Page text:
Linda Hutchinson, member of the Heritage Chapter, donated $2,500 to the National Alliance for Mental Illness – Ohio. This donation represented a portion of the royalties Linda generated from the sale of her book, In My Petticoat: A Touch Of Insanity, which offers her thoughts and reflections on dealing with her late son\’s mental illness. Linda made this contribution on the Web TV program Born B4 64 with Kathryn Raaker. Ms. Raaker featured Linda as this particular episode dealt with the topic of mental illness and Linda\’s efforts to create HB 43, known as Joey\’s Law (which give families more options for dealing with adult family members who are struggling with mental illness). To watch this program and Linda\’s generosity, go to https://www.youtube.com/watch?v=JLK6pio54zs.
The burning question after most any networking event is “Was that worthwhile?”
In reality; the answer is “Absolutely!”. After all, every event offers value. Some offer more immediate value than others. They all have value, however.
Track your results however you deem appropriate. Before you completely pass judgment on an event, however, remember that the benefits of any networking activity may not present themselves for weeks, months, or even year.
Networking events are wonderful. The conversations can be exhilarating. And the whole experience productive. Follow Up or Follow Through regarding whatever you promised to. If you pledged to reconnect, do so. If you offered to introduce them, make it happen. If you indicated you would send them something, get it sent.
Know this, so few people follow through on what they say they are going to do. That is a sad, but true fact. Given that, if you are committed to doing so, you immediately elevate yourself ahead of a significant portion of the networking population.
As wonderful as chatting with a connection at a networking event is, do not burn out the conversation. This is not to say that you need to use the event to get out handfuls of your business cards and collect handfuls in return. That is not productive either.
It just says that you should attempt to connect enough with the person so that you are both comfortable continuing the conversation another time. Perhaps that is at the next event. Perhaps that is over coffee the next week. Whatever the case, talk for 15 to 20 minutes, get their contact information and pledge to get back to them.
This will allow you the opportunity to meet and connect with other people. To this end, when you find a lull in the conversation, simply suggest to them:
“I would love to keep talking, but …
- “I don’t want to occupy your whole time …”
- “There are a couple people I need to connect with before the event is over;” or
- “I promised myself that I would meet three new, great contacts today … you make one and now I need to find two others.”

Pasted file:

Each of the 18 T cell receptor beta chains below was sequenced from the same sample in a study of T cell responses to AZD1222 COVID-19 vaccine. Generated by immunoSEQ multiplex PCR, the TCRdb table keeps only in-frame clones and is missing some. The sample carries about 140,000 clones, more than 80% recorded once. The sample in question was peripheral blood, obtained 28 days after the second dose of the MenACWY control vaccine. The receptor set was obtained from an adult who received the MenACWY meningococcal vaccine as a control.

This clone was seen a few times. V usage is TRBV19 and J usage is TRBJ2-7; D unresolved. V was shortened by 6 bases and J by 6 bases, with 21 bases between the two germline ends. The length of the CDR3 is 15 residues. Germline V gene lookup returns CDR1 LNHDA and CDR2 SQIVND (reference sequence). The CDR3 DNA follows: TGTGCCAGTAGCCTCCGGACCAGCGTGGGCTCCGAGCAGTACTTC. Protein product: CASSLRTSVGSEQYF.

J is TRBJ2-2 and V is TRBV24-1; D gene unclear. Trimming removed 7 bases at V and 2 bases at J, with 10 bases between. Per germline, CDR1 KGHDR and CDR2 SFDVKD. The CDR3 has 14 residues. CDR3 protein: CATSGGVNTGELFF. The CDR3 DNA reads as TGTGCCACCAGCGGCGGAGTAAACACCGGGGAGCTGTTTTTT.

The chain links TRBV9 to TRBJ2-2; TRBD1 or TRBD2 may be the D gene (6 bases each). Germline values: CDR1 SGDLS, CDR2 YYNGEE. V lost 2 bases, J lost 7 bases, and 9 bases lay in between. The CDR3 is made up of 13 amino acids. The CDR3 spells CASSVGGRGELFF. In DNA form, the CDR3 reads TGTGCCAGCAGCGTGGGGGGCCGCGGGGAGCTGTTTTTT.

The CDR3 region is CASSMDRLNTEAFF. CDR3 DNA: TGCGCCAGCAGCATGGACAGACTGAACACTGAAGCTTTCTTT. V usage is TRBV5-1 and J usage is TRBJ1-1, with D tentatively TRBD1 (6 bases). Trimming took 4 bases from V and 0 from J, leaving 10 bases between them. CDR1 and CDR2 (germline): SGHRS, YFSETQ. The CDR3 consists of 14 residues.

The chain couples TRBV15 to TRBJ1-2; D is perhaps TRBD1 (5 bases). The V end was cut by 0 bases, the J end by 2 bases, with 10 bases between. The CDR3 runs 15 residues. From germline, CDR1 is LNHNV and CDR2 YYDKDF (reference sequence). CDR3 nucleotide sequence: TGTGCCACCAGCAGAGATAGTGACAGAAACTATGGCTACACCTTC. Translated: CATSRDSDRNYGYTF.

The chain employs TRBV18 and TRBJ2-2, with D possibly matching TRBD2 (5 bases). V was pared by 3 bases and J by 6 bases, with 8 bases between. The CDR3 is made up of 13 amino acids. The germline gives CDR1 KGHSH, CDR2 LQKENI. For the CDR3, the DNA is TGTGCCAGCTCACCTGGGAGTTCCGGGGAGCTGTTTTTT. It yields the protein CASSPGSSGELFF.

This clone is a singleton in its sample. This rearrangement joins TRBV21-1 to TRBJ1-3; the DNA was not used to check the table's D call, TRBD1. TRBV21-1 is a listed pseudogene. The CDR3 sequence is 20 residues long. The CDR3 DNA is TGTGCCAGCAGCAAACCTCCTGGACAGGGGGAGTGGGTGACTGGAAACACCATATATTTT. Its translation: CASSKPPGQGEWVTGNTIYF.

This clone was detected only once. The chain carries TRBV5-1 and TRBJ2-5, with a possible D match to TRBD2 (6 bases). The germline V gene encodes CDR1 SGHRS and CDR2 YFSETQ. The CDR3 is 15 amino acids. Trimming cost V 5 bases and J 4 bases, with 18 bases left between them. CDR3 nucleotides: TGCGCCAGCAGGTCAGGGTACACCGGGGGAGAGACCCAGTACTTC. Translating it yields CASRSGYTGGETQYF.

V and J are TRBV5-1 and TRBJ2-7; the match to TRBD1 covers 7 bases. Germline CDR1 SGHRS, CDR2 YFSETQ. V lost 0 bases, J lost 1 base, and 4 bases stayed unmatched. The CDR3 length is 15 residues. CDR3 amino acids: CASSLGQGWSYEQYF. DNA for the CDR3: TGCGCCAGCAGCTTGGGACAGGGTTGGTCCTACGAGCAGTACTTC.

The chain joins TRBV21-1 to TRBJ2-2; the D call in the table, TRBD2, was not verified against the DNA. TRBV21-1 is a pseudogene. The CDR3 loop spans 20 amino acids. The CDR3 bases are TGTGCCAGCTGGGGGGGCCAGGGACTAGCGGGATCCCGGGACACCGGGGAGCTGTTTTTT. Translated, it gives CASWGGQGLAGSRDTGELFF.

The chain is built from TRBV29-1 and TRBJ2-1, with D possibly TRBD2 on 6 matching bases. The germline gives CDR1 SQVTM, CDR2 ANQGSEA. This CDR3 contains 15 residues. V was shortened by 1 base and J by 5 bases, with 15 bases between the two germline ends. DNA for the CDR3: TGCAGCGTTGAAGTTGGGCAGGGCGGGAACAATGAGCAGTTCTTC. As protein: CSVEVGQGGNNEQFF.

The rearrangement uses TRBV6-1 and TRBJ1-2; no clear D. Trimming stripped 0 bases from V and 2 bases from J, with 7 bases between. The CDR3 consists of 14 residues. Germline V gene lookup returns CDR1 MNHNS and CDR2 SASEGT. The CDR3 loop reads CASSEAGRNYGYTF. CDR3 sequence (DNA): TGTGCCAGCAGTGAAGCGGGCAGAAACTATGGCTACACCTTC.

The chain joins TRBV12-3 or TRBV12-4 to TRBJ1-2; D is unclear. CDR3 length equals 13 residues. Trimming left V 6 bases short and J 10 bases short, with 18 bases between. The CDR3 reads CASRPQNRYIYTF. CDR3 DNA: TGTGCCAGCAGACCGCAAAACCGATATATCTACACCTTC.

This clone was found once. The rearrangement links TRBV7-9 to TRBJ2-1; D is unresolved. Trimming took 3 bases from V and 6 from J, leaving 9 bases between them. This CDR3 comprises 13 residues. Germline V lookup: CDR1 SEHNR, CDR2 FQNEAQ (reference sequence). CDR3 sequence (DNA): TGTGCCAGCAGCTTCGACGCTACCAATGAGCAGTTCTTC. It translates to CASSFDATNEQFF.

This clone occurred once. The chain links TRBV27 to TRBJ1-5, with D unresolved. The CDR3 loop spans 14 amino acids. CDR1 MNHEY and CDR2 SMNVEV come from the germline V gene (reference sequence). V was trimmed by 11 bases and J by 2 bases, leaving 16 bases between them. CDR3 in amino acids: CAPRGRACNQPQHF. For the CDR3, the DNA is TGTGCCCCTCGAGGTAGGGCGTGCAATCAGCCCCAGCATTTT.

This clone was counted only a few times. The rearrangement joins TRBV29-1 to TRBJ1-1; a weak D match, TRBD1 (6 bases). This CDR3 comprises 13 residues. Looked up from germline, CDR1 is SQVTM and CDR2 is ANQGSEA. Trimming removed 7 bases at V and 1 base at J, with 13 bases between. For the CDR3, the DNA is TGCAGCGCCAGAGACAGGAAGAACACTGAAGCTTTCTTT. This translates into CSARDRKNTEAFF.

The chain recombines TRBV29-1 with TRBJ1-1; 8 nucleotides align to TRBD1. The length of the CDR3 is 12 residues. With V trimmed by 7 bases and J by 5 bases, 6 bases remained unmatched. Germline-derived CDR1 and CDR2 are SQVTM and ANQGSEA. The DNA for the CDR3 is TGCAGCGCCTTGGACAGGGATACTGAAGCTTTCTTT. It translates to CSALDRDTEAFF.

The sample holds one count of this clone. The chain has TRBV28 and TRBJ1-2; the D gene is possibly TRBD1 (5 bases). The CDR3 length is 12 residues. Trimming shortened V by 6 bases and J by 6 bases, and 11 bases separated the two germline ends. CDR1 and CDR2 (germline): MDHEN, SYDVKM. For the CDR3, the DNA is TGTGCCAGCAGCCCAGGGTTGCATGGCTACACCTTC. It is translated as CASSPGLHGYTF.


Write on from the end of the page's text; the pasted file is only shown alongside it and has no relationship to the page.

“If you do not mind, however, I would like to reach out to you later this week (early next week) and arrange a time where we can continue this conversation.”
Linda Hutchinson, Chapter member of the Heritage Chapter was featured in the Columbus Dispatch June 8, 2014 describing her fight to change a law’s name to honor her son. Although she lost the fight, the law has just recently passed to empower judges to order civil commitment of people with mental illnesses.
Adam McCampbell, member of AmSpirit Business Connections was recently featured in a cover story in Columbus Business First. The article is about turning millennial, known to be lazy, balanced, flaky, fun into leaders. McCampbell was featured as a millennial that proved his responsibility and leadership skills landing him as the co-founder and managing partner of VisionSpark.
Congratulations to Ryan Glaze of the Heritage Chapter and Dave Cook of the Diamond Chapter. On June 8th, the each completed the Subway Fresh Fit Triathlon, which was help at Alum Creek State Park north of Columbus. While they each completed the grueling event, Ryan won his age group with a winning time of 1:21:55. For more on the event, CLICK HERE [http://www.ultrafit-usa.com/#!subway-triathlon-and-duathlon-/c1khh]
No doubt, interacting with others at networking events you are hopeful of getting things … clients, important contacts, and other information. Understand this: They are too. You can make an indelible impression on them by finding some way of helping them – even if only in a small way. So as they talk, run whatever they are saying through a filter that queries: “How can I add value to them?” This is the Golden Rule of Networking – Give first and get second.
There is nothing that says that you have to help them right there and now. If you can help them in that moment, great. If not, do not despair.
Just understand that you make the most of building that connection by trying to find some way you can add value to them later. It might be a referral. It might be a contact. It might be important information for them.